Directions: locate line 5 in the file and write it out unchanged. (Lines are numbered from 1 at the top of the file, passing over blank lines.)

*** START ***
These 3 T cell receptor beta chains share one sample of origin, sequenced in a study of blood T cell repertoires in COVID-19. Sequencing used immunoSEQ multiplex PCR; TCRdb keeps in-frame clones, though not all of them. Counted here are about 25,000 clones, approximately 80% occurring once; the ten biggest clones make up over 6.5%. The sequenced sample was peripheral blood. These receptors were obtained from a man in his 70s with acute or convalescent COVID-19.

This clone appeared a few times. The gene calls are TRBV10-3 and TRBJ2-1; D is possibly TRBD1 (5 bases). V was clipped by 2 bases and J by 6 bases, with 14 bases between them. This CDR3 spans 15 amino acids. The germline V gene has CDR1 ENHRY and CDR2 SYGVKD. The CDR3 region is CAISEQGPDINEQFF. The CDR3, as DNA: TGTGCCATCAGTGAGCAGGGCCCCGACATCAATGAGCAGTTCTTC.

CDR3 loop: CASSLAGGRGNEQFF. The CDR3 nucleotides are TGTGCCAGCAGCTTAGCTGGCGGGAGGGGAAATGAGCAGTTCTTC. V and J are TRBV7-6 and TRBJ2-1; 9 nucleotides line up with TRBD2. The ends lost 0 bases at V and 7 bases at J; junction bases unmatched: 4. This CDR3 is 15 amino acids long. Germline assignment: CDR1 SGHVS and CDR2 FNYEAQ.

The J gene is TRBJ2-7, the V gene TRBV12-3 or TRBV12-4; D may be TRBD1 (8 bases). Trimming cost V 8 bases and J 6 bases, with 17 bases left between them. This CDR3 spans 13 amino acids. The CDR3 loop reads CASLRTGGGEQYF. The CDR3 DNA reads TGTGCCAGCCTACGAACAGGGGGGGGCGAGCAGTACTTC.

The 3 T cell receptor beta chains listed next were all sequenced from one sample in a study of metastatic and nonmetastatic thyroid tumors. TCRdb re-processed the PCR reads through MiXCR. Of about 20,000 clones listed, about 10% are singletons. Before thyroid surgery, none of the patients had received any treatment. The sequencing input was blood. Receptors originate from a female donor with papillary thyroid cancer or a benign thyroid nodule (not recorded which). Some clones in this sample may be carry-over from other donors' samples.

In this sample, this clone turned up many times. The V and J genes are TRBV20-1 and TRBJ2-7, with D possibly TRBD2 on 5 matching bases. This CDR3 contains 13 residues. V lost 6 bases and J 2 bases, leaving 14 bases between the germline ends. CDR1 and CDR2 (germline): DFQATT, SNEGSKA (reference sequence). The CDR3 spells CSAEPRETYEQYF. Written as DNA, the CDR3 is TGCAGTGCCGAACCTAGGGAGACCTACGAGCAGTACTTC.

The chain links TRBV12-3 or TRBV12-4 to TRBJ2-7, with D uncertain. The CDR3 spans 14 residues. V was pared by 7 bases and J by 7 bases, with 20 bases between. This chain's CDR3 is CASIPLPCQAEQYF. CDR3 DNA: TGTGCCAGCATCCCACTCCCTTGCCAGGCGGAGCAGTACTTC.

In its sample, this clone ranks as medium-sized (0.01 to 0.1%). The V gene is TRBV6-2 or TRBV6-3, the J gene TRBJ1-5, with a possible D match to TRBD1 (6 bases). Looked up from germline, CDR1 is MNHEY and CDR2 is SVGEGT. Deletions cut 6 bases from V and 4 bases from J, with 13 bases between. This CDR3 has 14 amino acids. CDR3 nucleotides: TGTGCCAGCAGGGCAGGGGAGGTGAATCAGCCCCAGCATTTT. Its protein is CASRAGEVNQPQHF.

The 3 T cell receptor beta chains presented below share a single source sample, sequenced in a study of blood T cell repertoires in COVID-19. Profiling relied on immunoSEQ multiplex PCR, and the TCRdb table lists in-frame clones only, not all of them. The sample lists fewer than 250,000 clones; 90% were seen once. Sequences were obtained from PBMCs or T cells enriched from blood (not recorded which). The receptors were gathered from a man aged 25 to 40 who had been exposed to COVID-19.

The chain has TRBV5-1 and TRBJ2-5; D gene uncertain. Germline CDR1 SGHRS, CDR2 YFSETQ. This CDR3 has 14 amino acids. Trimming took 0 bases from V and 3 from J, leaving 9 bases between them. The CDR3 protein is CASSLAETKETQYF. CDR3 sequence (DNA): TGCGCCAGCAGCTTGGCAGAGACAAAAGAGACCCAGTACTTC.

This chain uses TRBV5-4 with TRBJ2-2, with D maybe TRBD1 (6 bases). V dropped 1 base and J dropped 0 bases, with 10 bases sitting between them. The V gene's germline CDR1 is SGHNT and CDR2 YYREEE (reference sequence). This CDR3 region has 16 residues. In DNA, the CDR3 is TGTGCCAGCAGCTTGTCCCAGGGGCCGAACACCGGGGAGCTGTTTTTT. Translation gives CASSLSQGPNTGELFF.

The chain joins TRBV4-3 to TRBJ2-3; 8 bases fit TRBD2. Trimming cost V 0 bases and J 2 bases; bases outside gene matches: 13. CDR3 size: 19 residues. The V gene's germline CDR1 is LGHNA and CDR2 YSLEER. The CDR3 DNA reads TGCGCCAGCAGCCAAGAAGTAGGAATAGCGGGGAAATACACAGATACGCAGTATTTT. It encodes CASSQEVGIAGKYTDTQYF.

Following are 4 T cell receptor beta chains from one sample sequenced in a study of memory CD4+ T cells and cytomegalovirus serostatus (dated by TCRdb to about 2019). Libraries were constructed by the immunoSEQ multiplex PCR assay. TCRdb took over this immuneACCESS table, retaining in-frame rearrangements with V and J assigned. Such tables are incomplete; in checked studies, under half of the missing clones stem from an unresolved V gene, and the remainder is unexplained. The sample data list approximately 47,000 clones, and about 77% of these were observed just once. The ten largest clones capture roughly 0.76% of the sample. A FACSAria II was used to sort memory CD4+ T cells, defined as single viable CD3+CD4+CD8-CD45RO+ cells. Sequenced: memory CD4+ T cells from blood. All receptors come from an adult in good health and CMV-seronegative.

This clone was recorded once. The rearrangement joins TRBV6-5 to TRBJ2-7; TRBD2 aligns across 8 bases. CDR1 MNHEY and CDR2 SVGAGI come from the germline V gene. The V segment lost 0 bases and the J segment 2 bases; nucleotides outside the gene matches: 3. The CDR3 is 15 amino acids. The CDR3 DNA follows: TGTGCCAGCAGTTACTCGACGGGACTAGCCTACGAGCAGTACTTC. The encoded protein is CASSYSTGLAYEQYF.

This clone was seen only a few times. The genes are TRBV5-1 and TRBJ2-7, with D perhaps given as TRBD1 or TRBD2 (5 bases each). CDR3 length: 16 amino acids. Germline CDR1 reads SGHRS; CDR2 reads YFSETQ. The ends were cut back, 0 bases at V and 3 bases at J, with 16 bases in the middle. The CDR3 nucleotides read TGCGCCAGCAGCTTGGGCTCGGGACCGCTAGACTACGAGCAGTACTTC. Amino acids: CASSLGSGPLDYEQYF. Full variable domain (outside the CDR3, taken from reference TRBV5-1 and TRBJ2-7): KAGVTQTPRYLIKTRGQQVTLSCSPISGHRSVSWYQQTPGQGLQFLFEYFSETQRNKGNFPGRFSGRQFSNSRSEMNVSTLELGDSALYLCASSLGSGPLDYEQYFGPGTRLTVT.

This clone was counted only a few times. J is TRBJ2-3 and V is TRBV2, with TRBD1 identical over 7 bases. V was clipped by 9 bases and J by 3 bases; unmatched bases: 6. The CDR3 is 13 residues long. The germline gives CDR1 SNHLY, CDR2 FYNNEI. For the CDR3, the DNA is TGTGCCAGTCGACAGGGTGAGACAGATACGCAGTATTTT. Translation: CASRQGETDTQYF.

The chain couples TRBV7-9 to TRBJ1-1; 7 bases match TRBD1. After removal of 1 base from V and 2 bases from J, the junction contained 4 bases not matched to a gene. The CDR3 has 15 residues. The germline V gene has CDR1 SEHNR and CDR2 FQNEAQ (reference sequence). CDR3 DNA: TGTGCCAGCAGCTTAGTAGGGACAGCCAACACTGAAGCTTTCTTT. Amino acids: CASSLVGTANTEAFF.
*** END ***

The 3 T cell receptor beta chains listed next were all sequenced from one sample in a study of metastatic and nonmetastatic thyroid tumors. TCRdb re-processed the PCR reads through MiXCR. Of about 20,000 clones listed, about 10% are singletons. Before thyroid surgery, none of the patients had received any treatment. The sequencing input was blood. Receptors originate from a female donor with papillary thyroid cancer or a benign thyroid nodule (not recorded which). Some clones in this sample may be carry-over from other donors' samples.